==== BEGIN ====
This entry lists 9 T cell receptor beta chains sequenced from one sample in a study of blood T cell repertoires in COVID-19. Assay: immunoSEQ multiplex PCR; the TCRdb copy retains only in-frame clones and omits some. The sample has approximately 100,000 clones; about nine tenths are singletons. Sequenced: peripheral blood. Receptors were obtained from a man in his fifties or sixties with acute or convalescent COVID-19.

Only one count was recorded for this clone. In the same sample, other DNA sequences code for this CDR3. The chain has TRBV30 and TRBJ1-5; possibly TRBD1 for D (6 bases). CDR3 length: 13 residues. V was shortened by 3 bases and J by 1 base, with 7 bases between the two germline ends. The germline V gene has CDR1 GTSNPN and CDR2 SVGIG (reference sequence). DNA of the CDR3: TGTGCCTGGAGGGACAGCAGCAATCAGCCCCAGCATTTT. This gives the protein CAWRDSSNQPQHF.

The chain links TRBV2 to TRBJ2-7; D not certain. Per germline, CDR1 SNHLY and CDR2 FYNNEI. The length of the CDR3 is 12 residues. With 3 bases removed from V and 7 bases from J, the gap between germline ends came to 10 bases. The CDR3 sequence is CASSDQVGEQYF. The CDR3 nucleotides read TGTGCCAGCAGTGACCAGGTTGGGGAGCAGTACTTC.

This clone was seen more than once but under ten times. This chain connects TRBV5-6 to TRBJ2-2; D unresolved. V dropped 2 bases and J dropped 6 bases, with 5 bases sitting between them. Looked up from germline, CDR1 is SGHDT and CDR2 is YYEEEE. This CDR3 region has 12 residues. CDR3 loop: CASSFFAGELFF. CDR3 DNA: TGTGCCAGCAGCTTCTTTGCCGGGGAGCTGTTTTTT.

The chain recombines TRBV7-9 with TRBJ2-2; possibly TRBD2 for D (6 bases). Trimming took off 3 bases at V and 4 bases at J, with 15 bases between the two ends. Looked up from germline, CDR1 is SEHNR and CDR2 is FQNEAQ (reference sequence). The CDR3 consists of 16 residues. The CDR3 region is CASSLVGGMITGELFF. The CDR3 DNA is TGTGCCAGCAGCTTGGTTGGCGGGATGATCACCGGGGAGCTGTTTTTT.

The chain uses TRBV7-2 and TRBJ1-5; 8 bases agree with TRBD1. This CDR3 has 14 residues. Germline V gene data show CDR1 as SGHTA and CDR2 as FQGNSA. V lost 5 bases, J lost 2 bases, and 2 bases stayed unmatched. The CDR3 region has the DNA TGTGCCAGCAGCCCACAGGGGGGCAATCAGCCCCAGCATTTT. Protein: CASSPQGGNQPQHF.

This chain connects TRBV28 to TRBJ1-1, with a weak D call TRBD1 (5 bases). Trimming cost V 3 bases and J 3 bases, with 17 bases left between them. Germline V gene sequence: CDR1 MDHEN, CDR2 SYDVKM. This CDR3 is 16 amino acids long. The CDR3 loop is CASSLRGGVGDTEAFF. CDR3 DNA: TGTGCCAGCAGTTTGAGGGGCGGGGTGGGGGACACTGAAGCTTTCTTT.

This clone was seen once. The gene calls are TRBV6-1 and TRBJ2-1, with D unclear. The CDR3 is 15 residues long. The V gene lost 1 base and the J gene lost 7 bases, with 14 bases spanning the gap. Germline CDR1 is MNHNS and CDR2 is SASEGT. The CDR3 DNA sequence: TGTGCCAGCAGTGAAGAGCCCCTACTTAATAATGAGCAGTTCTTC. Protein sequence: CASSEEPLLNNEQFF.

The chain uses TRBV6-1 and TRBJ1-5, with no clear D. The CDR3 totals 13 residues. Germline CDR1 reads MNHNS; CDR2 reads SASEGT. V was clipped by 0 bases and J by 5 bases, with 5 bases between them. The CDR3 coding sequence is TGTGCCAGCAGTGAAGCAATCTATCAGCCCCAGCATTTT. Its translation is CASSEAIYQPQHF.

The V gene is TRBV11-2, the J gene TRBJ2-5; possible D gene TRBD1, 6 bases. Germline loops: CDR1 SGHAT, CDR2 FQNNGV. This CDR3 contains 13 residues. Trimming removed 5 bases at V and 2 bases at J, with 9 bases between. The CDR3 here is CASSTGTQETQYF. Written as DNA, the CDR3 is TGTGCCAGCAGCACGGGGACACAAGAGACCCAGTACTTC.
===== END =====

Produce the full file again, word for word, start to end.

This entry lists 9 T cell receptor beta chains sequenced from one sample in a study of blood T cell repertoires in COVID-19. Assay: immunoSEQ multiplex PCR; the TCRdb copy retains only in-frame clones and omits some. The sample has approximately 100,000 clones; about nine tenths are singletons. Sequenced: peripheral blood. Receptors were obtained from a man in his fifties or sixties with acute or convalescent COVID-19.

Only one count was recorded for this clone. In the same sample, other DNA sequences code for this CDR3. The chain has TRBV30 and TRBJ1-5; possibly TRBD1 for D (6 bases). CDR3 length: 13 residues. V was shortened by 3 bases and J by 1 base, with 7 bases between the two germline ends. The germline V gene has CDR1 GTSNPN and CDR2 SVGIG (reference sequence). DNA of the CDR3: TGTGCCTGGAGGGACAGCAGCAATCAGCCCCAGCATTTT. This gives the protein CAWRDSSNQPQHF.

The chain links TRBV2 to TRBJ2-7; D not certain. Per germline, CDR1 SNHLY and CDR2 FYNNEI. The length of the CDR3 is 12 residues. With 3 bases removed from V and 7 bases from J, the gap between germline ends came to 10 bases. The CDR3 sequence is CASSDQVGEQYF. The CDR3 nucleotides read TGTGCCAGCAGTGACCAGGTTGGGGAGCAGTACTTC.

This clone was seen more than once but under ten times. This chain connects TRBV5-6 to TRBJ2-2; D unresolved. V dropped 2 bases and J dropped 6 bases, with 5 bases sitting between them. Looked up from germline, CDR1 is SGHDT and CDR2 is YYEEEE. This CDR3 region has 12 residues. CDR3 loop: CASSFFAGELFF. CDR3 DNA: TGTGCCAGCAGCTTCTTTGCCGGGGAGCTGTTTTTT.

The chain recombines TRBV7-9 with TRBJ2-2; possibly TRBD2 for D (6 bases). Trimming took off 3 bases at V and 4 bases at J, with 15 bases between the two ends. Looked up from germline, CDR1 is SEHNR and CDR2 is FQNEAQ (reference sequence). The CDR3 consists of 16 residues. The CDR3 region is CASSLVGGMITGELFF. The CDR3 DNA is TGTGCCAGCAGCTTGGTTGGCGGGATGATCACCGGGGAGCTGTTTTTT.

The chain uses TRBV7-2 and TRBJ1-5; 8 bases agree with TRBD1. This CDR3 has 14 residues. Germline V gene data show CDR1 as SGHTA and CDR2 as FQGNSA. V lost 5 bases, J lost 2 bases, and 2 bases stayed unmatched. The CDR3 region has the DNA TGTGCCAGCAGCCCACAGGGGGGCAATCAGCCCCAGCATTTT. Protein: CASSPQGGNQPQHF.

This chain connects TRBV28 to TRBJ1-1, with a weak D call TRBD1 (5 bases). Trimming cost V 3 bases and J 3 bases, with 17 bases left between them. Germline V gene sequence: CDR1 MDHEN, CDR2 SYDVKM. This CDR3 is 16 amino acids long. The CDR3 loop is CASSLRGGVGDTEAFF. CDR3 DNA: TGTGCCAGCAGTTTGAGGGGCGGGGTGGGGGACACTGAAGCTTTCTTT.

This clone was seen once. The gene calls are TRBV6-1 and TRBJ2-1, with D unclear. The CDR3 is 15 residues long. The V gene lost 1 base and the J gene lost 7 bases, with 14 bases spanning the gap. Germline CDR1 is MNHNS and CDR2 is SASEGT. The CDR3 DNA sequence: TGTGCCAGCAGTGAAGAGCCCCTACTTAATAATGAGCAGTTCTTC. Protein sequence: CASSEEPLLNNEQFF.

The chain uses TRBV6-1 and TRBJ1-5, with no clear D. The CDR3 totals 13 residues. Germline CDR1 reads MNHNS; CDR2 reads SASEGT. V was clipped by 0 bases and J by 5 bases, with 5 bases between them. The CDR3 coding sequence is TGTGCCAGCAGTGAAGCAATCTATCAGCCCCAGCATTTT. Its translation is CASSEAIYQPQHF.

The V gene is TRBV11-2, the J gene TRBJ2-5; possible D gene TRBD1, 6 bases. Germline loops: CDR1 SGHAT, CDR2 FQNNGV. This CDR3 contains 13 residues. Trimming removed 5 bases at V and 2 bases at J, with 9 bases between. The CDR3 here is CASSTGTQETQYF. Written as DNA, the CDR3 is TGTGCCAGCAGCACGGGGACACAAGAGACCCAGTACTTC.